W3C home > Mailing lists > Public > www-tag@w3.org > September 2014

RE: publishing new WD of URL spec

From: Domenic Denicola <domenic@domenicdenicola.com>
Date: Wed, 10 Sep 2014 21:58:49 +0000
To: Arthur Barstow <art.barstow@gmail.com>, public-webapps <public-webapps@w3.org>, "www-tag@w3.org" <www-tag@w3.org>
Message-ID: <e9fb3e2622b4467c9eac62a9ec22b05f@BN1PR05MB325.namprd05.prod.outlook.com>
This is a formal objection to the publication of this specification.

My arguments against publishing this specification include that copying the spec from the WHATWG is an unnecessarily combative way of working with another standards body, especially with regard to the URL Standard wherein we/they have been trying hard to address the issues of IP coverage and stable references on the W3C's terms. I would rather see this talked through and agreement come to regarding how the W3C can work to reference WHATWG specs in the same way that they reference Ecma or IETF specs.

On the technical side, I argue that previous efforts to copy WHATWG specs, even well-intentioned ones like the DOM, have led to out-of-date snapshots permeating the internet, and causing developer and implementer confusion. (See links in [1]; see also the contrast between one implementer's policies at [2] and another's at [3].) We can't even fall back to "never look at TR because it is always out of date; use ED instead!" because in the case of e.g. DOM "4", the ED is five months out of date.

I acknowledge that Dan is going to great lengths to make sure that this copying is done "right", insofar as it can be. E.g., he is copying not plagiarizing; he is stating that he wants feedback to flow through the upstream version instead of diverging; and he says that he will add more clear signposting to the document to help direct implementers and developers to the upstream version. However, I think this plan is merely a band-aid on a larger problem, akin to feeding the W3C's spec-copying addiction with a nicotine patch instead of a full-on cancer stick. An improvement, but I'd really prefer we break the addiction entirely.

There are a number of remedies that would address this formal objection. The most preferable would be for the W3C to work amicably with the WHATWG to figure out a way to treat them and their specs as legitimate, instead of constantly copying them. This could include e.g. issuing a call to the AC reps in the webapps working group to commit to patent protection via the WHATWG's patent mechanism [4]. In the category of "these proposals MAY be vague or incomplete" [5], I would like the W3C to consider seriously how to react to the world wherein standards best serve the web by being living, and find some way to get out of the outmoded and bug-encouraging mode of thinking that stands behind "stable references."

An alternate way of addressing the formal objection would be outline a very clear process for avoiding the dangers that have cropped up in previous WHATWG copies. This would include, among other things: an automated system for ensuring that the latest version of the upstream spec is always copied to TR; a blacklisting of outdated snapshots from search engines via robots.txt; some way of dealing with the fact that webapps patent commitments will be made to an outdated snapshot, but that snapshot should not be given any prominence for implementers or authors visiting the W3C website; and a public acknowledgement that implementers should not look at any outdated snapshots such as CR (so, the normal "call for implementations" would have to be modified, so we don't get ridiculous situations like HTML 5.0 is currently undergoing where you call for implementations of a spec that is multiple years behind what implementations actually need to implement for interoperability).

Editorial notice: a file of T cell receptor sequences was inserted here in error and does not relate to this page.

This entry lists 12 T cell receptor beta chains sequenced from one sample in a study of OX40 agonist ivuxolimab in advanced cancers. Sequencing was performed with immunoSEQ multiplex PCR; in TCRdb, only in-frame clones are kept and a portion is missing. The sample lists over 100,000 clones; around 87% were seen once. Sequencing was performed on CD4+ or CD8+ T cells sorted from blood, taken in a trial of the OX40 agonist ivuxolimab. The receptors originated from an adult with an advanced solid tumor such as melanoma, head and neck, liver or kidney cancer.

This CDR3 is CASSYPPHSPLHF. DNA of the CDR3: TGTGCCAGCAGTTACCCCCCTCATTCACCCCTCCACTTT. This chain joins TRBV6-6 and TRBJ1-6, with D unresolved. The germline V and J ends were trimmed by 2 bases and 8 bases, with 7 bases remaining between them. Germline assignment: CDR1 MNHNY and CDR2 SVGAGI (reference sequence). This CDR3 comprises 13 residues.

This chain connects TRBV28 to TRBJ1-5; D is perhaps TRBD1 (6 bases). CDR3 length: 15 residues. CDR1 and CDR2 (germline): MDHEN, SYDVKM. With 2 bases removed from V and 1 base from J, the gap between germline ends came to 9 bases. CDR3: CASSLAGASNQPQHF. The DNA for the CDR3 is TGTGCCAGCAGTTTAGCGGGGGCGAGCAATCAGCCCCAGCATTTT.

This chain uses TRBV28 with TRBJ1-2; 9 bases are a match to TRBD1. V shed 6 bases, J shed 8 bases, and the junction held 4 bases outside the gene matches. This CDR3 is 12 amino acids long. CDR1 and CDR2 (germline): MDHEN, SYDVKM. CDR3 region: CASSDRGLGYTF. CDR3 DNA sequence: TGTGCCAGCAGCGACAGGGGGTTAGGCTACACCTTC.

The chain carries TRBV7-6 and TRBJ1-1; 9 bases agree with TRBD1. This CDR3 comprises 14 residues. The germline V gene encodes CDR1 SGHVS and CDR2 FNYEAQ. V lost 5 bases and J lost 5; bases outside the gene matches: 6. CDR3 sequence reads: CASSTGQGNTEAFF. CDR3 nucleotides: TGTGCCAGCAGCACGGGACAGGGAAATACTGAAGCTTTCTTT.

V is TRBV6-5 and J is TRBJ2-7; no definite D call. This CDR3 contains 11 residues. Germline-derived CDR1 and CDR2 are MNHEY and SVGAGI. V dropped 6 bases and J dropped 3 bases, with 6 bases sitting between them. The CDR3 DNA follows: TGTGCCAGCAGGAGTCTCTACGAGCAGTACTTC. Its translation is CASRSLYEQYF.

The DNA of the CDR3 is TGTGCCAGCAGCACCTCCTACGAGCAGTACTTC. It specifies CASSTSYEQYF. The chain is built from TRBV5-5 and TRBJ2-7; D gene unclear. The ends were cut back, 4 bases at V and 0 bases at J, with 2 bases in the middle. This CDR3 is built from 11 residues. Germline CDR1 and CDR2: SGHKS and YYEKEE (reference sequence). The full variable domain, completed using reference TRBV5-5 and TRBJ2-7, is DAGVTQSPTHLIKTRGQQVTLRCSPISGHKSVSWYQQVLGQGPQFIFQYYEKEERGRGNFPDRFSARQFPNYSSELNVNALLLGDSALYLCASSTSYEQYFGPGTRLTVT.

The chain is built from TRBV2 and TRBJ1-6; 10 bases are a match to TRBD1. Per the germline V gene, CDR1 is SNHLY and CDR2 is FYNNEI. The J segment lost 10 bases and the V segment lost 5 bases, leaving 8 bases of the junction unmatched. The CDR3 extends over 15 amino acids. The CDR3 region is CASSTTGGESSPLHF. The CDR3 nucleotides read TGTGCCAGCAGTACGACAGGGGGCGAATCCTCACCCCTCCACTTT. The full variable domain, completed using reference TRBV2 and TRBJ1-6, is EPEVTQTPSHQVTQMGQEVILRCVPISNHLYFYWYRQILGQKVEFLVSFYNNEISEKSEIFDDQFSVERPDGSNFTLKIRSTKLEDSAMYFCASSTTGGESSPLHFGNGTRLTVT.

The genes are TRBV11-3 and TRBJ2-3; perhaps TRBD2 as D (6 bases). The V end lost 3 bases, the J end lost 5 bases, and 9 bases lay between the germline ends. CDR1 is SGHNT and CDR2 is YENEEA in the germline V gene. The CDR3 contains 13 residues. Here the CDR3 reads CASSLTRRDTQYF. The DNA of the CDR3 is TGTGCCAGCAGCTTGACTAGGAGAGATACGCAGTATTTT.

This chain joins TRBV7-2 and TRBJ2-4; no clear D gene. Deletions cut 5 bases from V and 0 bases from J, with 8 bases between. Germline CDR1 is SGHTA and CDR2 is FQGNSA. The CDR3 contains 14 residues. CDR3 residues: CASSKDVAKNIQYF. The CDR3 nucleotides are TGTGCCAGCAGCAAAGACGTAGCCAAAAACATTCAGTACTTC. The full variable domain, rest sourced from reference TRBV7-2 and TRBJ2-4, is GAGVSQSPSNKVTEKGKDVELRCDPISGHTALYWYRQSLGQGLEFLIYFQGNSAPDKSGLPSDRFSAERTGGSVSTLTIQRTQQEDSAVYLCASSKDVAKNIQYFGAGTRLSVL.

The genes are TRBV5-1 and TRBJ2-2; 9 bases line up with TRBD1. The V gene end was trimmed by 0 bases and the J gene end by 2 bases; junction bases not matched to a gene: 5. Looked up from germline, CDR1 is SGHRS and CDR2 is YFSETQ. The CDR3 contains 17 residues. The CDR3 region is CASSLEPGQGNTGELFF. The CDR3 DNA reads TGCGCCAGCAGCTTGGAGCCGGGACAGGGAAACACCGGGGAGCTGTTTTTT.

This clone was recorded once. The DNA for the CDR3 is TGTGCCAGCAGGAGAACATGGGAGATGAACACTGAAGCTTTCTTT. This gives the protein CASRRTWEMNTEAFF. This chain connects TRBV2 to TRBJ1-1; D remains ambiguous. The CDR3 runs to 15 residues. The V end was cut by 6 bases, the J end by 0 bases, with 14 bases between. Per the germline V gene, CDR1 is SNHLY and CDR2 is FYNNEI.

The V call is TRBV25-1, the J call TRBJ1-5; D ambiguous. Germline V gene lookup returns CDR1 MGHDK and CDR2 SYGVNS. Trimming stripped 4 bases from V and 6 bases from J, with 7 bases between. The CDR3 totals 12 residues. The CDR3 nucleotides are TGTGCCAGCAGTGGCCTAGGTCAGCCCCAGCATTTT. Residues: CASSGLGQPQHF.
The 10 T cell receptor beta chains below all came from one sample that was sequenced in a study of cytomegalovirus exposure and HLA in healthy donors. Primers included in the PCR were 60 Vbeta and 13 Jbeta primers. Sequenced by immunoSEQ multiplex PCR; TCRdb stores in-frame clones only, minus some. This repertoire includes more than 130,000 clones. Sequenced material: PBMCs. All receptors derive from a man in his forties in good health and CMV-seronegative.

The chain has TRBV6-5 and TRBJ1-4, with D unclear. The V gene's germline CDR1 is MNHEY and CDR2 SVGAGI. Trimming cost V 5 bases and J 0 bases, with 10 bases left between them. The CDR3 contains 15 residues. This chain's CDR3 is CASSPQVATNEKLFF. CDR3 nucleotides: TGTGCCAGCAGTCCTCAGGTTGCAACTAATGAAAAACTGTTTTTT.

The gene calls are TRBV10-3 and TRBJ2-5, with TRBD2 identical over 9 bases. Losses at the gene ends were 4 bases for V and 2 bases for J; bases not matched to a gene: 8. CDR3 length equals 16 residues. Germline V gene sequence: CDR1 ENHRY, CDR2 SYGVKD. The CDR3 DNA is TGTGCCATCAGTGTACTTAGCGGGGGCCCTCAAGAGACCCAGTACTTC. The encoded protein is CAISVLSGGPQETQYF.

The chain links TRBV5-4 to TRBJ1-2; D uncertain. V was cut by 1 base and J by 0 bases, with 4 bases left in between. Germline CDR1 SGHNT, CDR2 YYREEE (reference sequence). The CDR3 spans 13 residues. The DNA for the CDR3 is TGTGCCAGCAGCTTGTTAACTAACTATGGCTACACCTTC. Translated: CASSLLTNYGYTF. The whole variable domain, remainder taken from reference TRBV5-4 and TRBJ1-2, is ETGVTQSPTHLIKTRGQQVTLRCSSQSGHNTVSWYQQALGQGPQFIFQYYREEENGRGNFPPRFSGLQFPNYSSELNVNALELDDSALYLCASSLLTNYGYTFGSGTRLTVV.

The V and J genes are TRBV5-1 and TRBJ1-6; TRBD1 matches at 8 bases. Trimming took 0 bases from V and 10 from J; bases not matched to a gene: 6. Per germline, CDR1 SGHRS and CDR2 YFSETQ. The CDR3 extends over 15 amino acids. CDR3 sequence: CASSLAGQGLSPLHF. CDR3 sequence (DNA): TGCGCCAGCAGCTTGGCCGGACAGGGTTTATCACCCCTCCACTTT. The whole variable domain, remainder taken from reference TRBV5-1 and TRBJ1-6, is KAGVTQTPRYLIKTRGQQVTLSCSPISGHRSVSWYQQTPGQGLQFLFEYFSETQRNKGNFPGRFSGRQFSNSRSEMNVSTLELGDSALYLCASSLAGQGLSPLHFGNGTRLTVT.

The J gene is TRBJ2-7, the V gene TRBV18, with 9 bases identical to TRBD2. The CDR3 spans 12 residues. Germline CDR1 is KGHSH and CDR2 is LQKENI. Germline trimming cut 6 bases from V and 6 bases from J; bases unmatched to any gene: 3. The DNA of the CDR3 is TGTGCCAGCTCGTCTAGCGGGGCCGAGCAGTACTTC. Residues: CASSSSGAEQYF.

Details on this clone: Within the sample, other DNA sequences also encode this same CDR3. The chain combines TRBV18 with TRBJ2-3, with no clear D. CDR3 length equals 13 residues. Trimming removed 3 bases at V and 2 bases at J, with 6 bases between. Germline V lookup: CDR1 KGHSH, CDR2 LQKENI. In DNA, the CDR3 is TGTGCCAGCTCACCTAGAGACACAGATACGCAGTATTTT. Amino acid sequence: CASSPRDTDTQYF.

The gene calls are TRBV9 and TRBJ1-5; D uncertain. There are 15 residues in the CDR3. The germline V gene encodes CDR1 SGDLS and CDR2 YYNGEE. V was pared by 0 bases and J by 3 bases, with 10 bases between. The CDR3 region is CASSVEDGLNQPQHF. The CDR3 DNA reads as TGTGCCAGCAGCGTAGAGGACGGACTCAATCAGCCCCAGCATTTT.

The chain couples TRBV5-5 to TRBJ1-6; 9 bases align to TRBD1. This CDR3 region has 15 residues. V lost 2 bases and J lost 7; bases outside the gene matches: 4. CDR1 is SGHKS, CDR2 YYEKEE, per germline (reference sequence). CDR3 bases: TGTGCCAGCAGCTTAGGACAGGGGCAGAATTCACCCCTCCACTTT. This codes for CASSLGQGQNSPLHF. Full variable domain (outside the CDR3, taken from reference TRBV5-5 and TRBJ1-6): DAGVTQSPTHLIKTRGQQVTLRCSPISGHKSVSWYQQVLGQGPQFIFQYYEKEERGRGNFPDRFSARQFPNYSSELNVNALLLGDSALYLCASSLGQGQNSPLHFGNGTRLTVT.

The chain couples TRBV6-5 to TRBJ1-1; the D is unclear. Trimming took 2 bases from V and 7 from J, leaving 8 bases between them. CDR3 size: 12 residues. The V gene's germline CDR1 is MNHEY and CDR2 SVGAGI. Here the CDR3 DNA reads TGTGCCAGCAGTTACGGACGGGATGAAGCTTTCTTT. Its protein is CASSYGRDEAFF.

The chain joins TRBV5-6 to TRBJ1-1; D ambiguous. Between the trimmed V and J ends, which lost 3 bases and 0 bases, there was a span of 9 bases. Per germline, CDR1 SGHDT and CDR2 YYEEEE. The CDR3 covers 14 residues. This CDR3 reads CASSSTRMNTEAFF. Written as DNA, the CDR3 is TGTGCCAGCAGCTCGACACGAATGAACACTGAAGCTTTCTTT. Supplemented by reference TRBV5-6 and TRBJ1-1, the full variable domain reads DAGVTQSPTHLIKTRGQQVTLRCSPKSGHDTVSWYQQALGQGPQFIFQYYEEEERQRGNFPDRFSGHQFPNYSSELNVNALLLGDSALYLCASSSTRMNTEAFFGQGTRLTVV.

[1]: http://wiki.whatwg.org/wiki/TR_strikes_again
[2]: https://github.com/mozilla/servo/wiki/Relevant-spec-links
[3]: http://status.modern.ie/
[4]: http://blog.whatwg.org/make-patent-commitments
[5]: http://www.w3.org/2014/Process-20140801/#FormalObjection


-----Original Message-----
From: Arthur Barstow [mailto:art.barstow@gmail.com] 
Sent: Wednesday, September 10, 2014 18:40
To: public-webapps; www-tag@w3.org
Subject: PSA: publishing new WD of URL spec

[ Sorry for the cross-posting but this is about a joint WD publication between WebApps and TAG. ]

This is heads-up (aka PublicServiceAnnoucement) about the intent to publish a new WD of the URL spec (on or around Sept 16) using this ED as the basis:

   <http://w3ctag.github.io/url/>

As previously agree, and codified in WebApps' current [Charter], the WD will be published jointly by WebApps and the TAG.

I realize some people do not support W3C publishing the URL spec, so as reminder - as defined in WebApps' off-topic discussion policy
([OffTopic]) - if anyone has any _process-type_ comments, concerns, etc.  about this publication - please send that feedback to the public-w3process list [w3process]. Please do _not_ send such feedback to public-webapps nor www-tag.

-Thanks, AB

[Charter] <http://www.w3.org/2014/06/webapps-charter.html#liaisons>
[OffTopic]
<https://www.w3.org/2008/webapps/wiki/WorkMode#Off-Topic_Discussion_Policy>
[w3process] <http://lists.w3.org/Archives/Public/public-w3process/>
Received on Wednesday, 10 September 2014 21:59:19 UTC

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